insufficient [to atone for what he] utters with his mouth.
As the abovementioned gemora writes, a man's vocation
in Olam Hazeh is to be like a dumb person. He should
restrain himself when he talks and pause in the middle of
speaking. All that he speaks should be premeditated with
every word weighed. He should talk only with great
reluctance. Man's avodah, then, is to arrest the
mighty stream of lust and control it.
A man's duty to torment himself until death -- not by
afflicting his body but by restraining his mouth and desires,
as the Gaon writes -- is not only intended to prevent his
dropping into Gehennom and suffering there. Man
requires self-restraint to recognize all the miracles that
HaKodosh Boruch Hu does for us. Someone who is enticed
by his desires cannot see or recognize Hashem's miracles; he
is truly like a blind person.
When Klal Yisroel left Egypt and Pharaoh chased after
them, HaKodosh Boruch Hu said to Moshe to command
Yisroel, "Fear not, stand still and see the salvation of
Hashem which He will show you today" (Shemos 14:13).
The commentaries explain that bnei Yisroel were
commanded to "stand still" and stop their tide of desires
since anyone who is engulfed in earthly desires cannot
possibly see Hashem's salvation. These physical urges
naturally blind him from seeing any redemption.
Although Pharaoh beheld numerous overt miracles during the
ten makkos, when Moshe forewarned him and afterwards
prayed that they should stop, and although Pharaoh even
reached a point where he agreed to send bnei Yisroel
from his land, he caught himself and pursued bnei
Yisroel and even descended into the Yam Suf, where the
Egyptians drowned. Was Pharaoh insane? Why, after seeing all
those miracles, would he pursue bnei Yisroel even into
the Yam Suf?
It seems that Pharaoh did not stop his tide of desires but
instead followed them like a blind man who can see nothing.
He did not even realize what was liable to happen to him and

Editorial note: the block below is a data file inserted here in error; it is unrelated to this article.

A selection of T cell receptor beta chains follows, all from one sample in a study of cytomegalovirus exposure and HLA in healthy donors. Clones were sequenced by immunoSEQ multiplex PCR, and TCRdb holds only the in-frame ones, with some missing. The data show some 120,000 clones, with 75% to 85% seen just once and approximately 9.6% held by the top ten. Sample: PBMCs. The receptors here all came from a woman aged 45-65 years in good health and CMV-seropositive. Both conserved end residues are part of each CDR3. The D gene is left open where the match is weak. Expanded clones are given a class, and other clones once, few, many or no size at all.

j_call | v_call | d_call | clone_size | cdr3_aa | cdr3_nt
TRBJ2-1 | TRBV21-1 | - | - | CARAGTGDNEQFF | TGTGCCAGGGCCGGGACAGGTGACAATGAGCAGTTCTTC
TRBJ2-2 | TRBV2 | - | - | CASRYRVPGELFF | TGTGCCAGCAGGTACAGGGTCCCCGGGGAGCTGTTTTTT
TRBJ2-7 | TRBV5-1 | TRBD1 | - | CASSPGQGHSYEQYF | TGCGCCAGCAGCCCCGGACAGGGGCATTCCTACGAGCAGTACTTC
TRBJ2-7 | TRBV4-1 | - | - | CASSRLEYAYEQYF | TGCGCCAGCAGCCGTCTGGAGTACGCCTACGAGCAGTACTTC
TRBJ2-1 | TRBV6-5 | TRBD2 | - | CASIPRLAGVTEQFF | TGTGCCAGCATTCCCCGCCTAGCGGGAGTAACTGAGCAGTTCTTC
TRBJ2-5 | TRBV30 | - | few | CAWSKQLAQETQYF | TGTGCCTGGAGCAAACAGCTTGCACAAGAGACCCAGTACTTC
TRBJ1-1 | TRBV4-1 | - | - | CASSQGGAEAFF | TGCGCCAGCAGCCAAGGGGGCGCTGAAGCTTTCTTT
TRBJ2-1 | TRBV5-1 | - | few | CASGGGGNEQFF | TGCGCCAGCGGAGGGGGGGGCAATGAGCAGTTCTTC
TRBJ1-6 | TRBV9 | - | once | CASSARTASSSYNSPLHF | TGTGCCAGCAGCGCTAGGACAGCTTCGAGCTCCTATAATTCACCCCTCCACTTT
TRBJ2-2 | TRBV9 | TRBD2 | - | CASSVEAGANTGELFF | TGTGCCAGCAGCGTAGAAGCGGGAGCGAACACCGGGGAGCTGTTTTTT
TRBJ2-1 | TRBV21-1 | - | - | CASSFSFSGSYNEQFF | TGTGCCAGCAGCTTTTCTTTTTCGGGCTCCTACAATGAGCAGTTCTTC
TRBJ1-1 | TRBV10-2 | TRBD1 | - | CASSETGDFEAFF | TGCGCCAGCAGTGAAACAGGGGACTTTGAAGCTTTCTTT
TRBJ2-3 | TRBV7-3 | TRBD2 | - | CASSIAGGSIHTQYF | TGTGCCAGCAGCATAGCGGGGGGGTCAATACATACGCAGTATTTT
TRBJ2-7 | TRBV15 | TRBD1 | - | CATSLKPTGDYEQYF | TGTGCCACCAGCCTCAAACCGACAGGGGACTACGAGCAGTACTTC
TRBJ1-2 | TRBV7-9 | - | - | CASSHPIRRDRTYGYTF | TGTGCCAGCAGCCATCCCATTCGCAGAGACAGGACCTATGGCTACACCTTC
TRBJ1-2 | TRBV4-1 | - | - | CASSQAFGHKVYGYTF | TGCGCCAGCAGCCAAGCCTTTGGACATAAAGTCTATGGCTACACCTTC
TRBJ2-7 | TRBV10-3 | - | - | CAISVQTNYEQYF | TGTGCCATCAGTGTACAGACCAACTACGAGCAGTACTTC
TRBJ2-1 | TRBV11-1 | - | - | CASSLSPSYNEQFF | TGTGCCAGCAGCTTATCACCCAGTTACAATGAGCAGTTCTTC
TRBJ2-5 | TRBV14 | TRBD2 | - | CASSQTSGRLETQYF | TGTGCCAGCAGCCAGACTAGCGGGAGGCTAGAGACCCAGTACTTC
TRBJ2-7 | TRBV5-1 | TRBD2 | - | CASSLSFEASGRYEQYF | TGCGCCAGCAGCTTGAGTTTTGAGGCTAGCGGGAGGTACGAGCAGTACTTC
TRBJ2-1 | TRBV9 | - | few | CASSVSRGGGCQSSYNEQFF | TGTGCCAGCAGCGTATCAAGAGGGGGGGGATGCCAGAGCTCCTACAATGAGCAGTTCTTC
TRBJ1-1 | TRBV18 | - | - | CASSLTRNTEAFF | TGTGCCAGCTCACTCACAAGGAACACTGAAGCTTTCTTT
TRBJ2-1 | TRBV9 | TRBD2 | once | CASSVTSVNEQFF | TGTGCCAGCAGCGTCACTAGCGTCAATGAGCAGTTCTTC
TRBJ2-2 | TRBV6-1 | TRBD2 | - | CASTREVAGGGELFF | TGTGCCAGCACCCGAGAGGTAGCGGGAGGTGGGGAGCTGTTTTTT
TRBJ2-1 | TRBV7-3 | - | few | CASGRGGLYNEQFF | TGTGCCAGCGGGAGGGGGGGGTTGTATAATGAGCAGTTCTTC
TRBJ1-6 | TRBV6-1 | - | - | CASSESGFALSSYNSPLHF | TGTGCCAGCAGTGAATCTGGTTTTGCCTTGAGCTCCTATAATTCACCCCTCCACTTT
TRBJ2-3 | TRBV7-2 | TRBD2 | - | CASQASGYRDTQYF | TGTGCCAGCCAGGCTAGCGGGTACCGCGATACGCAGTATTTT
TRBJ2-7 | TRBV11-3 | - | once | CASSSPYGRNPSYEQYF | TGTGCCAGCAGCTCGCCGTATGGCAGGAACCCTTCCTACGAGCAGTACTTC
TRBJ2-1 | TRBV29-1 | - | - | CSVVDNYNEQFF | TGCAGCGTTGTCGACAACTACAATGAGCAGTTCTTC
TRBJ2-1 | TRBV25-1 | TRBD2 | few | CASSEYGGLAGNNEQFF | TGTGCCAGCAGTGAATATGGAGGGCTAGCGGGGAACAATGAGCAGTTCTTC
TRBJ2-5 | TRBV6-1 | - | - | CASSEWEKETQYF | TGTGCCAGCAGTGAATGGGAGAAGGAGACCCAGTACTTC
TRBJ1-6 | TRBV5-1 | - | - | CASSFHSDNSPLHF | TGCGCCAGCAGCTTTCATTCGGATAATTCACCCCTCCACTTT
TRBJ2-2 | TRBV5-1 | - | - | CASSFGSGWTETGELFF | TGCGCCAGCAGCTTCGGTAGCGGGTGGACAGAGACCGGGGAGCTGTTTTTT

actually committed virtual suicide by chasing after bnei
Yisroel into the Yam Suf.
HaKodosh Boruch Hu, Who wanted to help us, commanded
Moshe to warn us to "stand still." We should inhibit our
desires so we may see Hashem's salvation. Not only Pharaoh
acted in such a way but everyone who follows his lusts does
the same. Such a person never tries to stop these physical
instincts. He remains blinded by them and cannot see the
danger facing him.
"R' Abahu said: `Why do we blow a
shofar made from a ram? HaKodosh Boruch Hu
said: "Blow before Me with a shofar made from a ram so
that I will recollect Akeidas Yitzchok, and I will
consider it as if you sacrificed yourselves before Me" ' "
(Rosh Hashanah 16a).
Let us understand better what the gemora means by "I
will consider it as if you sacrificed yourselves before Me."
One explanation is that we want HaKodosh Boruch Hu to
remember the zechus of Akeidas Yitzchok, in
which Avrohom Ovinu was prepared to sacrifice his son
Yitzchok. Avrohom Ovinu subdued his inclination to have mercy
on his own son and instead was ready to carry out Hashem's
will. Yitzchok too, willingly agreed to the Akeidah.
We therefore ask HaKodosh Boruch Hu to subdue His
anger against us and to grant us a good year.
This explanation is, however, unacceptable. What do Chazal
mean when they add, "I will consider it as if you sacrificed
yourselves before Me"? This refers to our own zechus,
while according to the above explanation the Akeidah
is actually the zechus of our Ovos.